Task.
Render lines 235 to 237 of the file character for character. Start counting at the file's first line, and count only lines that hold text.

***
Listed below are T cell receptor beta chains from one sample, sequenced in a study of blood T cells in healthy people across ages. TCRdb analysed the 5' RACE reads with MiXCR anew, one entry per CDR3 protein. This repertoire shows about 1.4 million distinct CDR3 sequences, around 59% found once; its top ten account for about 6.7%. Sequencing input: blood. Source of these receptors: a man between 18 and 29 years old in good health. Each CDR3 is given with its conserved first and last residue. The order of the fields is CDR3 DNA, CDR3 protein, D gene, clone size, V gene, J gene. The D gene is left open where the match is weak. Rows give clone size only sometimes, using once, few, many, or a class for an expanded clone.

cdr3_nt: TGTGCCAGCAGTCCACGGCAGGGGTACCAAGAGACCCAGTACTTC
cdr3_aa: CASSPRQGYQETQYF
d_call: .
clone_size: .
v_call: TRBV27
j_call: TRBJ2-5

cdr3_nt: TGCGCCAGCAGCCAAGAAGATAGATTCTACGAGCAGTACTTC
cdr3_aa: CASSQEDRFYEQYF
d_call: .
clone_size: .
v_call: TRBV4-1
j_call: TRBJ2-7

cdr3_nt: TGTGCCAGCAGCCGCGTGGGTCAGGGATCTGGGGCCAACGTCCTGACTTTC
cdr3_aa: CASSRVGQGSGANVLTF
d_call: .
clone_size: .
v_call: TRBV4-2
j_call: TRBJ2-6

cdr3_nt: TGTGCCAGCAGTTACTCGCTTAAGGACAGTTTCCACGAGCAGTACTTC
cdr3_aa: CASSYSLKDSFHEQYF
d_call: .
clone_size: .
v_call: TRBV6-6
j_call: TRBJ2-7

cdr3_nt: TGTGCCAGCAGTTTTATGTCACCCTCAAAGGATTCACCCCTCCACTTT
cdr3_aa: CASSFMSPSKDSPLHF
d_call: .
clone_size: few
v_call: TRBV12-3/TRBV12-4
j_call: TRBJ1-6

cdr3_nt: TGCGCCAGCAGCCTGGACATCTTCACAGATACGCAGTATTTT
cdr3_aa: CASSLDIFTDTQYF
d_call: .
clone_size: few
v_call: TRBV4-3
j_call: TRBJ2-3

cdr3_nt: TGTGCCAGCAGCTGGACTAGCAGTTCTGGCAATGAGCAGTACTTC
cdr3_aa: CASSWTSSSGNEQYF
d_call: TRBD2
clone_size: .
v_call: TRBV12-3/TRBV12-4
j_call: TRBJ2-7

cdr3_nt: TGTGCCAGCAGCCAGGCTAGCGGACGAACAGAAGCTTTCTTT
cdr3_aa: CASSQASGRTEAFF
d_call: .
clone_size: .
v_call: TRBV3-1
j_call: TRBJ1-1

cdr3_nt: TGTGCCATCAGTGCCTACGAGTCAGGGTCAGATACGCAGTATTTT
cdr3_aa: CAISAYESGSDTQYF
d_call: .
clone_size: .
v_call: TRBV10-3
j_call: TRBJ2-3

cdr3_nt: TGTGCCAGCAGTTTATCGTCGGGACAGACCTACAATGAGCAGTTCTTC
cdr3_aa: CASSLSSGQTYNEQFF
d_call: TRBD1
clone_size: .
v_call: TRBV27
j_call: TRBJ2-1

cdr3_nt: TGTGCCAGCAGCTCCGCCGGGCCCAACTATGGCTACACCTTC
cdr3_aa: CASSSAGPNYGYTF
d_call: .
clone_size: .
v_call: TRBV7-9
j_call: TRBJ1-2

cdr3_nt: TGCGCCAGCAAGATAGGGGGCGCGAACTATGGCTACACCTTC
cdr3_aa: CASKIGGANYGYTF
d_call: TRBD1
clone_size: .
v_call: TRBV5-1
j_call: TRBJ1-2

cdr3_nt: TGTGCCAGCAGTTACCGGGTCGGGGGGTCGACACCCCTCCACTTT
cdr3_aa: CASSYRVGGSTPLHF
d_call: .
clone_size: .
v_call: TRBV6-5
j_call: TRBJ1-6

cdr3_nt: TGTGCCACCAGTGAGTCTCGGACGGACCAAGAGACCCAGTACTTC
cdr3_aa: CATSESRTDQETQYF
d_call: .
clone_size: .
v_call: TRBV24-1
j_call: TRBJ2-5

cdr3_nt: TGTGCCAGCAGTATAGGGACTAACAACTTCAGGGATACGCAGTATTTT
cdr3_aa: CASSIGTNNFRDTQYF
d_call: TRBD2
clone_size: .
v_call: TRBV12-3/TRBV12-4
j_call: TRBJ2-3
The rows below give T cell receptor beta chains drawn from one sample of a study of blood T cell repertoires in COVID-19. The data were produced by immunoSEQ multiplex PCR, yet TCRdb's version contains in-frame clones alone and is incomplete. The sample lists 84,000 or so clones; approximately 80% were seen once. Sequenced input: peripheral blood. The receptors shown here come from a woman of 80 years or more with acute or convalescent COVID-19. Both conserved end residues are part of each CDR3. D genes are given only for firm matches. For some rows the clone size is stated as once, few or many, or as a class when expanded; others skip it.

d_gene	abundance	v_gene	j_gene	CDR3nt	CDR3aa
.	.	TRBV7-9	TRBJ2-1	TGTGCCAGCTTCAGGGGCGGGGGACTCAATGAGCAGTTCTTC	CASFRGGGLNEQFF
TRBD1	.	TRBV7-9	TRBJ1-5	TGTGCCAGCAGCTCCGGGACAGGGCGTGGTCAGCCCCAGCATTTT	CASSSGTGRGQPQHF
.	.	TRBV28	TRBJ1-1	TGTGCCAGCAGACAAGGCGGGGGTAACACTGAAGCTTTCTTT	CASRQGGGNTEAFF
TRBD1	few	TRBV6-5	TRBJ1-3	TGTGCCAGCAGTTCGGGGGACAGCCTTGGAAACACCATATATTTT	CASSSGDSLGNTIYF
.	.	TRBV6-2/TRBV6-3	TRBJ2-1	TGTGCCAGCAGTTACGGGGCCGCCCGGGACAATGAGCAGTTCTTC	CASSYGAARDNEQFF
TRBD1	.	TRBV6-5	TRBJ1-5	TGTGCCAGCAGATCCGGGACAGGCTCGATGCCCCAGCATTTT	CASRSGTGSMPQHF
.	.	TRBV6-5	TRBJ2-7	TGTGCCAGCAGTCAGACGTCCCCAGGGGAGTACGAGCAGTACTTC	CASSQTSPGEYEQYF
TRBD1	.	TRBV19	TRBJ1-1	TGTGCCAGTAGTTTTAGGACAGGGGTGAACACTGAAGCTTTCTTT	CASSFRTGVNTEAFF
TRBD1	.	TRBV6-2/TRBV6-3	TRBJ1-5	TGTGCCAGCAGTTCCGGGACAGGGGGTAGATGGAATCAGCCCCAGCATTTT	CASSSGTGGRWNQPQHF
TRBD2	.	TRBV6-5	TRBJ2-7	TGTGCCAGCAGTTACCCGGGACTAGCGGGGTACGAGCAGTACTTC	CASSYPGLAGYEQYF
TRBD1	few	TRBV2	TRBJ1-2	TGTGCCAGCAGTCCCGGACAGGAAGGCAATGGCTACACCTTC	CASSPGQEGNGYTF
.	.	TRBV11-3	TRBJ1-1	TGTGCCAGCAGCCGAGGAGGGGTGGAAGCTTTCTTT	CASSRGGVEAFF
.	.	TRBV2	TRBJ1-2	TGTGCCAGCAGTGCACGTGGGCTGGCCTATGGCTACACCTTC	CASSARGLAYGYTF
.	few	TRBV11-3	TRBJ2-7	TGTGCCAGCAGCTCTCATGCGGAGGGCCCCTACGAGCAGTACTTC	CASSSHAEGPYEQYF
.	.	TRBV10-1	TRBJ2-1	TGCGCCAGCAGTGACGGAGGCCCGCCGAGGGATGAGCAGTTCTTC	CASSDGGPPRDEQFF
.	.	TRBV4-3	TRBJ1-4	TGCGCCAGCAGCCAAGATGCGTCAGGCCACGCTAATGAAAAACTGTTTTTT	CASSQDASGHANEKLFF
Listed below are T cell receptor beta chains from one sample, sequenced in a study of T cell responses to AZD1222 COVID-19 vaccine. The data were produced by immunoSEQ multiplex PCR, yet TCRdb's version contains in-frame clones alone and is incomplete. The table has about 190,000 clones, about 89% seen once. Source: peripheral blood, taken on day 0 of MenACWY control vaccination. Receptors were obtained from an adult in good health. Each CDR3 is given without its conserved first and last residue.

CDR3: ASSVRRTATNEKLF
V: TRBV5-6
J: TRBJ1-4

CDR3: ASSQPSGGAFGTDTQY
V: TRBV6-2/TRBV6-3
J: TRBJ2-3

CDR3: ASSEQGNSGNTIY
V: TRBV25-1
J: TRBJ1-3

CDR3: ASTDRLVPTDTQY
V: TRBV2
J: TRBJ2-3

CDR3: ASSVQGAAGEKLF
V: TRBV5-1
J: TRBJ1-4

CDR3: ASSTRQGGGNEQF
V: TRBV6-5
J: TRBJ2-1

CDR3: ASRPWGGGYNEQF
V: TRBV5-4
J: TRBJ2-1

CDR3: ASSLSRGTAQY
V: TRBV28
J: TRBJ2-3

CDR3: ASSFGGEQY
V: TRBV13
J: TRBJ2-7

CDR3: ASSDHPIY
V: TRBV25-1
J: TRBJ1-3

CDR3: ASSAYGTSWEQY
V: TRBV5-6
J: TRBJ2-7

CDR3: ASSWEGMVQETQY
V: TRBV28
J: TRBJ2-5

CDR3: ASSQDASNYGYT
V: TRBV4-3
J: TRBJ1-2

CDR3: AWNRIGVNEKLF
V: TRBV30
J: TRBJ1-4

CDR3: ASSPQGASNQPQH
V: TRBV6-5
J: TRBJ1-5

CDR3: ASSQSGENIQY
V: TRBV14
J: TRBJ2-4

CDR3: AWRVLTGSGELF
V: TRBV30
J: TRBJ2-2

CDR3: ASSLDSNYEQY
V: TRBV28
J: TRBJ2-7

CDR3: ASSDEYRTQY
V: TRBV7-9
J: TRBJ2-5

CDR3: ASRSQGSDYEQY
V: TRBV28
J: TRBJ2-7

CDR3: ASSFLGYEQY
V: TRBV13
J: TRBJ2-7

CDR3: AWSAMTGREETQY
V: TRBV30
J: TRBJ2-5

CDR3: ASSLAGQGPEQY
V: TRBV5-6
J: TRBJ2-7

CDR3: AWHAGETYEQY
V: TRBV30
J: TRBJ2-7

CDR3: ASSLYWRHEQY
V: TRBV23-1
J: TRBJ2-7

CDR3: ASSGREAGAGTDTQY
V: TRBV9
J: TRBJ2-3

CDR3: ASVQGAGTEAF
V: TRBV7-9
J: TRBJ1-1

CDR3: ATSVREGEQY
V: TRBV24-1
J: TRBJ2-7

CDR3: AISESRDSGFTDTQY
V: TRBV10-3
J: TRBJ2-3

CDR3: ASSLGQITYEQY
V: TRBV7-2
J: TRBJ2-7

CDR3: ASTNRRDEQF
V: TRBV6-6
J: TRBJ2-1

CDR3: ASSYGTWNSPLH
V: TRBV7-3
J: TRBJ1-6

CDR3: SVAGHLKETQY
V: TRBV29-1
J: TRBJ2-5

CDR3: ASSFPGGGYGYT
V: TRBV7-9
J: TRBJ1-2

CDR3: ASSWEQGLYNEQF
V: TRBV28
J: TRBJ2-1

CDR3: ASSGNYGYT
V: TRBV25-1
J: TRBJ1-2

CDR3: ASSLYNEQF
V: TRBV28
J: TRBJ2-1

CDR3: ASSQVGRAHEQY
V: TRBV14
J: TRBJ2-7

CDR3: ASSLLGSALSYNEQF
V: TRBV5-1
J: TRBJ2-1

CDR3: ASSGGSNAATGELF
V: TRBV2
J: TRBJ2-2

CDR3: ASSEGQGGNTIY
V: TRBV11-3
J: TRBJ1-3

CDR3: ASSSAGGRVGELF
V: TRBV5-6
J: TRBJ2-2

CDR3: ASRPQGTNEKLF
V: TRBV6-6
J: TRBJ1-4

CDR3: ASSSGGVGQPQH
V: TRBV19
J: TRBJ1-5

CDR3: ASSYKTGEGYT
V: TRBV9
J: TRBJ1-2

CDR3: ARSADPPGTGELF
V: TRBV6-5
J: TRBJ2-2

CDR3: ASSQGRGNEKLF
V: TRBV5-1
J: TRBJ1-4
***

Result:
V: TRBV5-6
J: TRBJ2-2

CDR3: ASRPQGTNEKLF